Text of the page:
|Publication number||US20040028311 A1|
|Application number||US 10/422,145|
|Publication date||Feb 12, 2004|
|Filing date||Apr 24, 2003|
|Priority date||Apr 2, 1999|
|Also published as||US6597822, US6788835, US6895132, US20040028310|
|Publication number||10422145, 422145, US 2004/0028311 A1, US 2004/028311 A1, US 20040028311 A1, US 20040028311A1, US 2004028311 A1, US 2004028311A1, US-A1-20040028311, US-A1-2004028311, US2004/0028311A1, US2004/028311A1, US20040028311 A1, US20040028311A1, US2004028311 A1, US2004028311A1|
|Inventors||Behzad Moslehi, Richard Black, Herbert Shaw, Keiichiro Toyama|
|Original Assignee||Behzad Moslehi, Black Richard James, Shaw Herbert John, Keiichiro Toyama|
|Export Citation||BiBTeX, EndNote, RefMan|
|Patent Citations (5), Referenced by (5), Classifications (18), Legal Events (4)|
|External Links: USPTO, USPTO Assignment, Espacenet|
 This invention was made with U.S. Government support under grant NAS 1-20579 awarded by the National Aeronautics and Space Administration. The U.S. Government has certain rights in this invention. The current invention applies to the field of fiber-optic sensors, wherein a dimensional change in a fiber having a Bragg grating is detected using a measurement system comprising broad-band sources, optical power splitters, a high-sensitivity wavelength discriminator, optical detectors, and a controller.
 There are several modern methods for fabricating optical waveguides for the low-loss containment and delivery of optical waves. One such waveguide is optical fiber which slightly higher index of refraction than the surrounding cladding. Typical values for the core diameter are of order 10 μm for single-mode fiber operating at communications wavelengths of 1300-1550 nm, and 50 μm or 62.5 μm for highly multi-mode fiber. Whether single-mode or multi-mode, the cladding diameter has most commonly an overall diameter of 125 μm, and a plastic jacket diameter is typically 250 μm for standard telecommunications fiber. The glass core is generally doped with germanium to achieve a slightly higher index of refraction than the surrounding cladding by a factor of roughly 1.003. The jacket is generally plastic and is used to protect the core and cladding elements. It also presents an optically discontinuous interface to the cladding thereby preventing coupling modes in the cladding to other adjacent fibers, and usually plays no significant part in the optical behavior of the individual fiber other than the usually rapid attenuation of cladding modes in comparison with bound core modes.
 As described in the book by Snyder and Love entitled “Optical Waveguide Theory” published by Chapman and Hall (London, 1983), under the assumptions of longitudinal invariance and small index differences for which the scalar wave equation is applicable, the modal field magnitudes may be written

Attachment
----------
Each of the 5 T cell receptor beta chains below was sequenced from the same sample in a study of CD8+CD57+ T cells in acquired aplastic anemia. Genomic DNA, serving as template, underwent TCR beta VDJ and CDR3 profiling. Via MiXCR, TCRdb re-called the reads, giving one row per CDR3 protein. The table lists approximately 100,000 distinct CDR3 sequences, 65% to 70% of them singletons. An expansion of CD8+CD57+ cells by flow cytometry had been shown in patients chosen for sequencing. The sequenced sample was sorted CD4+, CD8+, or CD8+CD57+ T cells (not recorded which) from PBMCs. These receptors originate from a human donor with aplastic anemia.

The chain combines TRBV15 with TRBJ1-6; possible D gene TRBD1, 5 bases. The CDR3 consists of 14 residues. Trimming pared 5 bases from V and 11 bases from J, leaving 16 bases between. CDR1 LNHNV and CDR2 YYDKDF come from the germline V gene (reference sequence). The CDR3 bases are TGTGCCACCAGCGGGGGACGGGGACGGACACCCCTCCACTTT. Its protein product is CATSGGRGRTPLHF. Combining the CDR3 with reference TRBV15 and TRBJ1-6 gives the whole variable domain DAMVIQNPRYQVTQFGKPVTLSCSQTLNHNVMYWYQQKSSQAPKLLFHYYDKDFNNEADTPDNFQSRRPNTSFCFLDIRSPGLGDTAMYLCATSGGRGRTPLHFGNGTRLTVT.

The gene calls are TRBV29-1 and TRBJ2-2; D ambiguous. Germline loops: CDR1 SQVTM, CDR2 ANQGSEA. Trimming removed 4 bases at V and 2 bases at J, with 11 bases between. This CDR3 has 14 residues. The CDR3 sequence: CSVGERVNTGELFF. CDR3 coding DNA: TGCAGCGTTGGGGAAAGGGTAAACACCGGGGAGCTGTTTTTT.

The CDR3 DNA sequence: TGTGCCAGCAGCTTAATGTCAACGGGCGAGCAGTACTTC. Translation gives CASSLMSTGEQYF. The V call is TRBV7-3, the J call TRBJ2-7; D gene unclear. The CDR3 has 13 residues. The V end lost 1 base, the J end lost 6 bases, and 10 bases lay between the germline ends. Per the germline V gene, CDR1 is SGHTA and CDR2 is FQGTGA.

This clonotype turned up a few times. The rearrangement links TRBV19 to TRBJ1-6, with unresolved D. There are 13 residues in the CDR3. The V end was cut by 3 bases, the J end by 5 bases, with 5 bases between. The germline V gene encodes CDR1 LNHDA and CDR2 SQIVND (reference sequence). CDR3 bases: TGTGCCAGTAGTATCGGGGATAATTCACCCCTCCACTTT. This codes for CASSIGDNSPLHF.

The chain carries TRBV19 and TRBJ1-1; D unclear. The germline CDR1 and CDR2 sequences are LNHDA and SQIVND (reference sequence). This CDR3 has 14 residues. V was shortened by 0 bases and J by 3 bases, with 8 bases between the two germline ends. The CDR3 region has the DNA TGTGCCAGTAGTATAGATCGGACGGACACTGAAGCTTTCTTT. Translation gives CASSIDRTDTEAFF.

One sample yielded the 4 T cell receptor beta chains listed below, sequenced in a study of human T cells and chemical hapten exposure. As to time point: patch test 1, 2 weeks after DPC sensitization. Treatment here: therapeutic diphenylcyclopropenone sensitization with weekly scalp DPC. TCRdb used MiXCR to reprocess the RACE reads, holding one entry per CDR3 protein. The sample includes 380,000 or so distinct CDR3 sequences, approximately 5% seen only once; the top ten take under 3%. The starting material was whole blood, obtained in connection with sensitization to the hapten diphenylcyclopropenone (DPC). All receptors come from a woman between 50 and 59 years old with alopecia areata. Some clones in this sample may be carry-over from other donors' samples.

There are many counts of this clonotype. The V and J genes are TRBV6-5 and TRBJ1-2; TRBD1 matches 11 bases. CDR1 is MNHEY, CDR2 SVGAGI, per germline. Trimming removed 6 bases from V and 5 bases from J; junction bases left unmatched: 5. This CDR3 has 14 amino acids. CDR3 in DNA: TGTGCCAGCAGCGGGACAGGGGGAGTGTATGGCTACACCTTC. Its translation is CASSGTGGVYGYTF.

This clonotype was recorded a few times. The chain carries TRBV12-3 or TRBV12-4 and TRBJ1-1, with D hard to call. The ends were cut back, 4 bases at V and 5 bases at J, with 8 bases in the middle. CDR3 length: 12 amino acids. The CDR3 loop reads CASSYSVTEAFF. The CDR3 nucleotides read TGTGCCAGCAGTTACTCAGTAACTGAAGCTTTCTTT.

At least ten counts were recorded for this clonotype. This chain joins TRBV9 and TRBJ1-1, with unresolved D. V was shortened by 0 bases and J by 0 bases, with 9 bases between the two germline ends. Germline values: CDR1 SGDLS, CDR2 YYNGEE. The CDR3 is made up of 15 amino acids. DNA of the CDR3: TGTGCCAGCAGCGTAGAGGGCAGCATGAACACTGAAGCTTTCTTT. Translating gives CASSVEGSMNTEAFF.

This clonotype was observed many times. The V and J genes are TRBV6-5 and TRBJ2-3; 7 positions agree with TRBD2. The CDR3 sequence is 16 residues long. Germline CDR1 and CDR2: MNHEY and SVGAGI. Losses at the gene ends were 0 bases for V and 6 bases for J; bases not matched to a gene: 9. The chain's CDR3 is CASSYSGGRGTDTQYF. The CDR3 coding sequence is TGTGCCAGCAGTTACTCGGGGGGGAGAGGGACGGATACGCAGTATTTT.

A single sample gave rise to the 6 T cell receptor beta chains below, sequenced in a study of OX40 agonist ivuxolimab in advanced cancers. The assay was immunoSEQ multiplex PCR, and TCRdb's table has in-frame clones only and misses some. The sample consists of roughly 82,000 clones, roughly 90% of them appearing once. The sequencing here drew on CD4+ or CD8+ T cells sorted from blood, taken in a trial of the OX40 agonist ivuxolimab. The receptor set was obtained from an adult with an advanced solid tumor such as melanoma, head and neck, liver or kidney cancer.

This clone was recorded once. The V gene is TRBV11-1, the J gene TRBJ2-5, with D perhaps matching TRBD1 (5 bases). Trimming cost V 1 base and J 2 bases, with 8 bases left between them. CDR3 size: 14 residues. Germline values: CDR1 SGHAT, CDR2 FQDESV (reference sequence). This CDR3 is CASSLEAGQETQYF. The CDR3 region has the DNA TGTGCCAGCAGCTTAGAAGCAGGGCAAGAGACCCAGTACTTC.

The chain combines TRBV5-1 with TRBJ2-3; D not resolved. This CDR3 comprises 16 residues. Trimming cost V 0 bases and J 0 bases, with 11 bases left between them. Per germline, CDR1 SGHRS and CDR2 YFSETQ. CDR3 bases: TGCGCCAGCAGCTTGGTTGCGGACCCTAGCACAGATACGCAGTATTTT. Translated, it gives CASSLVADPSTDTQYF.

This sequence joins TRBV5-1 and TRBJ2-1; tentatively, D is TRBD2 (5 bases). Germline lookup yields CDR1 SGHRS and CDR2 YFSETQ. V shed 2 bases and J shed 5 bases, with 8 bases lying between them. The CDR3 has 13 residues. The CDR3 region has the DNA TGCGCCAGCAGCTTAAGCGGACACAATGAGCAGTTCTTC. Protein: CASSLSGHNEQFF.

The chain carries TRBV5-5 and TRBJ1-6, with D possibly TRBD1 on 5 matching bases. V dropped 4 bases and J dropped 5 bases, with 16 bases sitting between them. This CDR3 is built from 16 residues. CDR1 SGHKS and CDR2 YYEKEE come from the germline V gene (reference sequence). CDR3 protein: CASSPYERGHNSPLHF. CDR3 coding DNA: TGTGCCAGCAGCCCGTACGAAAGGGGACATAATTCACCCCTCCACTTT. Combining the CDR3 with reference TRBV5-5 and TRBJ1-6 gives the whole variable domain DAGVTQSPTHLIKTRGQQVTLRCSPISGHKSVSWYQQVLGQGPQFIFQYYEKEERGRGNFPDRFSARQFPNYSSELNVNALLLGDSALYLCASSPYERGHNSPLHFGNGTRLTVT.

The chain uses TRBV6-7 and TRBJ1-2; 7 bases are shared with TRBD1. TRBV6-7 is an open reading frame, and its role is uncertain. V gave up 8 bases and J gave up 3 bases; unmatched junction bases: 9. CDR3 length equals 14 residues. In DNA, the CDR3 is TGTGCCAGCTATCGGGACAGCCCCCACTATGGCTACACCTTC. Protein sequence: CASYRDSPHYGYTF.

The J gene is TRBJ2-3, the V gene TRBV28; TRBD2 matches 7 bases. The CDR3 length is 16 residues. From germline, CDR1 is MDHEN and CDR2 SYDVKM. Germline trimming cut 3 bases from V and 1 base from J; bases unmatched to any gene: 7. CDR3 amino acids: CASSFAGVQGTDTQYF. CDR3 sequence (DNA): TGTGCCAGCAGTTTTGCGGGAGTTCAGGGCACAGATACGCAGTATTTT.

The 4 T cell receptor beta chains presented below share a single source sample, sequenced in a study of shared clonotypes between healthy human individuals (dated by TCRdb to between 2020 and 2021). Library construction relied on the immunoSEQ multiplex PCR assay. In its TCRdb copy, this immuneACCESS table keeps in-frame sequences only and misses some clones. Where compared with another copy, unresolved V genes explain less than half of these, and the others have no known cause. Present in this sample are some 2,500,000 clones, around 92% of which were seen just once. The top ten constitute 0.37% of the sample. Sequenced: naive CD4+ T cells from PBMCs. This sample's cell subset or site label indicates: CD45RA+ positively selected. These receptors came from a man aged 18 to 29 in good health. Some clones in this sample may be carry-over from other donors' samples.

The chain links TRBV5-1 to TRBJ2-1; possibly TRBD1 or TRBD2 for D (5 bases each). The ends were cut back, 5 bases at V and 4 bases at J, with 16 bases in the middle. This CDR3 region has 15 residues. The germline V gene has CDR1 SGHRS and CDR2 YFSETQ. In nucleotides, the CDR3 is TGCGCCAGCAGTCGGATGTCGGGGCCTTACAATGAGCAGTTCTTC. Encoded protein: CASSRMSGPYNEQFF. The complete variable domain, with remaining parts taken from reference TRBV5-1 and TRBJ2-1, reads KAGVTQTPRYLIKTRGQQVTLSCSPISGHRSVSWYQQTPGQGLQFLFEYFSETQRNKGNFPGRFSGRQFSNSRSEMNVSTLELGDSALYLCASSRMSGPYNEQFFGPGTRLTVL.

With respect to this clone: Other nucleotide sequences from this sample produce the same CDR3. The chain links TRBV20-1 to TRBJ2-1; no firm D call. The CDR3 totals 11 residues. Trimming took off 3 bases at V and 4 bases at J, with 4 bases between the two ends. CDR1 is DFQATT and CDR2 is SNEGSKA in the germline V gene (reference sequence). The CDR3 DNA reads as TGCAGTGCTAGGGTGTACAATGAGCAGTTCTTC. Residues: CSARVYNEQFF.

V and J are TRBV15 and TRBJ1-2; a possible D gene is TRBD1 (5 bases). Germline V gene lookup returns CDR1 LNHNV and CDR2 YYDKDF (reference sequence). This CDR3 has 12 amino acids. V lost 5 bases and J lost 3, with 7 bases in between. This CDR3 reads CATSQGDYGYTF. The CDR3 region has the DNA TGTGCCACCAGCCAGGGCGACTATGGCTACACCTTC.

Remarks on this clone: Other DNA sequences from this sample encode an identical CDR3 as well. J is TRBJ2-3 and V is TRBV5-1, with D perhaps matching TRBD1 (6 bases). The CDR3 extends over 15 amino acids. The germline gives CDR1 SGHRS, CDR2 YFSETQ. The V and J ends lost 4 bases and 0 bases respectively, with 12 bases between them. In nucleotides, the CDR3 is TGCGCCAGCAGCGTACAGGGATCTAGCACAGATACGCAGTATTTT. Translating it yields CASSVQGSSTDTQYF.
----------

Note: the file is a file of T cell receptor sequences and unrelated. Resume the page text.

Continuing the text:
β is the propagation constant
 ω is the angular frequency
 t is time
 z is the axial distance
 r,φ is the polar trans-axial position along the fiber.
 Single-mode fibers support just one order of bound mode known as the fundamental-mode which we denote as ψ01, and which is often referred to in the literature as LP01. The transverse field dependence for the fundamental-mode in the vicinity of the core may be approximated by a gaussian function as
 where r01 is the fundamental-mode spot size.
 Optical fiber couplers, also known as power splitters, are well known in the art, and generally comprise two fibers as described above having their jackets removed and bonded together with claddings reduced so as to place the fiber cores in close axial proximity such that energy from the core of one fiber couples into the core of the adjacent fiber. One such coupler is a fused coupler, fabricated by placing two fibers in close proximity, and heating and drawing them. The finished fused coupler has the two cores in close proximity, enabling the, coupling of wave energy from one fiber to the other. A further subclass of fused coupler involves a substantially longer coupling length, and is known as a wavelength discriminator. The characteristics of a wavelength discriminator include wavelength-selective coupling from an input port to a first output port, as well as a second output port. As the wavelength is changed over the operating range of the wavelength discriminator, more energy is coupled into the first output port, and less is coupled into the second output port. The operation of a wavelength discriminator is described in “All-fibre grating strain-sensor demodulation technique using a wavelength division coupler” by Davis and Kersey in Electronics Letters, Jan. 6, 1994, Vol. 30 No. 1.